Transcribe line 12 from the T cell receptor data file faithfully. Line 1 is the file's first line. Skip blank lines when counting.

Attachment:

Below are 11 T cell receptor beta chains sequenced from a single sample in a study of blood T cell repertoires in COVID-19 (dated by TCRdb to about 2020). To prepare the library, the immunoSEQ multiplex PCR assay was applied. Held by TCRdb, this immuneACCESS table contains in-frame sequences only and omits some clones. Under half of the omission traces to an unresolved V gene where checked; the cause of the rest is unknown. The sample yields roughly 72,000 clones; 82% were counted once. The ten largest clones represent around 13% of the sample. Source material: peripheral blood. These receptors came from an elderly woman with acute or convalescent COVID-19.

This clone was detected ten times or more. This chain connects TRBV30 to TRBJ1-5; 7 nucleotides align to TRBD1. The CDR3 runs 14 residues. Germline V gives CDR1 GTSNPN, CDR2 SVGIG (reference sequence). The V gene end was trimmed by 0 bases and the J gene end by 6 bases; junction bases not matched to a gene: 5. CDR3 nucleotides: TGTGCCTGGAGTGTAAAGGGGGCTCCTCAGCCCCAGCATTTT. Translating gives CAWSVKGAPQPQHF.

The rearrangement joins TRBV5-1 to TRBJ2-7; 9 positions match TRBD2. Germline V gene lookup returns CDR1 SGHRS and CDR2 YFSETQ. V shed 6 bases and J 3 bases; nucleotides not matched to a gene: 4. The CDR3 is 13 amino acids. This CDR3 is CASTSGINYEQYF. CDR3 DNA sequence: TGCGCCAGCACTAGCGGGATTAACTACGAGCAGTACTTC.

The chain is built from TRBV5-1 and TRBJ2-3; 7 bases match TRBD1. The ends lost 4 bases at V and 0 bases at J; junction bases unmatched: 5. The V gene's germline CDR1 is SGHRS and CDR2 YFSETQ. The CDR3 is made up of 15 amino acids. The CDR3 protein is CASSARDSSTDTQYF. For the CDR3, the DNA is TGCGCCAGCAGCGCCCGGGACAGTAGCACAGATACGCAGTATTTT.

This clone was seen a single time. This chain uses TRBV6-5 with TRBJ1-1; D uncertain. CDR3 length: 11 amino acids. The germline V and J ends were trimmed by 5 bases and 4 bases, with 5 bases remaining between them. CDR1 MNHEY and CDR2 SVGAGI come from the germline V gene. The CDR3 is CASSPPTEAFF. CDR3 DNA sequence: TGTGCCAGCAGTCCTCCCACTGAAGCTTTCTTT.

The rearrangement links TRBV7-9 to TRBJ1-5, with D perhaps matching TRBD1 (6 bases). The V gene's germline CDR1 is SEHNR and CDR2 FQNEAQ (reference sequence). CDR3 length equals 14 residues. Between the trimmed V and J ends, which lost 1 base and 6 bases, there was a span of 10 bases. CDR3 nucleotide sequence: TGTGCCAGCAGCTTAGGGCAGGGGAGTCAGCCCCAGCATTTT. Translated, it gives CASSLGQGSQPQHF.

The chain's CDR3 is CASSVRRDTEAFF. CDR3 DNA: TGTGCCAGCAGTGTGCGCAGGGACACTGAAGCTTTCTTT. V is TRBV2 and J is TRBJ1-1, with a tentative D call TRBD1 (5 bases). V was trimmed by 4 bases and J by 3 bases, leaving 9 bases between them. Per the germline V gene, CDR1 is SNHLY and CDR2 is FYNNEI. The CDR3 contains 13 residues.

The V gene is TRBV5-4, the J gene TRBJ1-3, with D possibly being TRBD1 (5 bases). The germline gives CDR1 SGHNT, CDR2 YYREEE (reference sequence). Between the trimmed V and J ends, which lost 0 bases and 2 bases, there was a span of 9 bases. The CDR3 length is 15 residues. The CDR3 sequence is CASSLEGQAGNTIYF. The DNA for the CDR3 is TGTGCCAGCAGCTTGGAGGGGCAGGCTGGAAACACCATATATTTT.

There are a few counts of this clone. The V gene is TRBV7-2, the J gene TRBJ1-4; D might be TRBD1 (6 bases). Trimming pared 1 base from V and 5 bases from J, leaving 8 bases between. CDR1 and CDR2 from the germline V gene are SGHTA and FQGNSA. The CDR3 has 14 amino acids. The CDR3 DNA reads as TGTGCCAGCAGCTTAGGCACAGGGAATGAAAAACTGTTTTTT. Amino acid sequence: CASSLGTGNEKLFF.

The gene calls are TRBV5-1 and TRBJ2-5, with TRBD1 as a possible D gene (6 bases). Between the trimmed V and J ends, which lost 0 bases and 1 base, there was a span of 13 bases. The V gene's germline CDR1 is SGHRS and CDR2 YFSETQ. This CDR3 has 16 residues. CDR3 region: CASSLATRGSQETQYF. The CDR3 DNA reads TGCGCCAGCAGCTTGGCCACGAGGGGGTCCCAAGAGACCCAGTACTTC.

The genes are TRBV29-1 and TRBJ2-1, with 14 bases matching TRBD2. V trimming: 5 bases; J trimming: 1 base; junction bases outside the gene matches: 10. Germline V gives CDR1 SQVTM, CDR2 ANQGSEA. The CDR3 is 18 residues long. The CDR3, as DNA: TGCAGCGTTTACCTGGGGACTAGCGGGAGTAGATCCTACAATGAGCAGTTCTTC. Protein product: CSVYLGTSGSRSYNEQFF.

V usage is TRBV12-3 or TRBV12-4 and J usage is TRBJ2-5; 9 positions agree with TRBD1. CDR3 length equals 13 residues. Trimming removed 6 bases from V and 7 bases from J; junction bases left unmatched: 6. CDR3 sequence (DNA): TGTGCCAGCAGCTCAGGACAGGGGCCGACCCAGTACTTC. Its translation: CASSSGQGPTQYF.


V usage is TRBV12-3 or TRBV12-4 and J usage is TRBJ2-5; 9 positions agree with TRBD1. CDR3 length equals 13 residues. Trimming removed 6 bases from V and 7 bases from J; junction bases left unmatched: 6. CDR3 sequence (DNA): TGTGCCAGCAGCTCAGGACAGGGGCCGACCCAGTACTTC. Its translation: CASSSGQGPTQYF.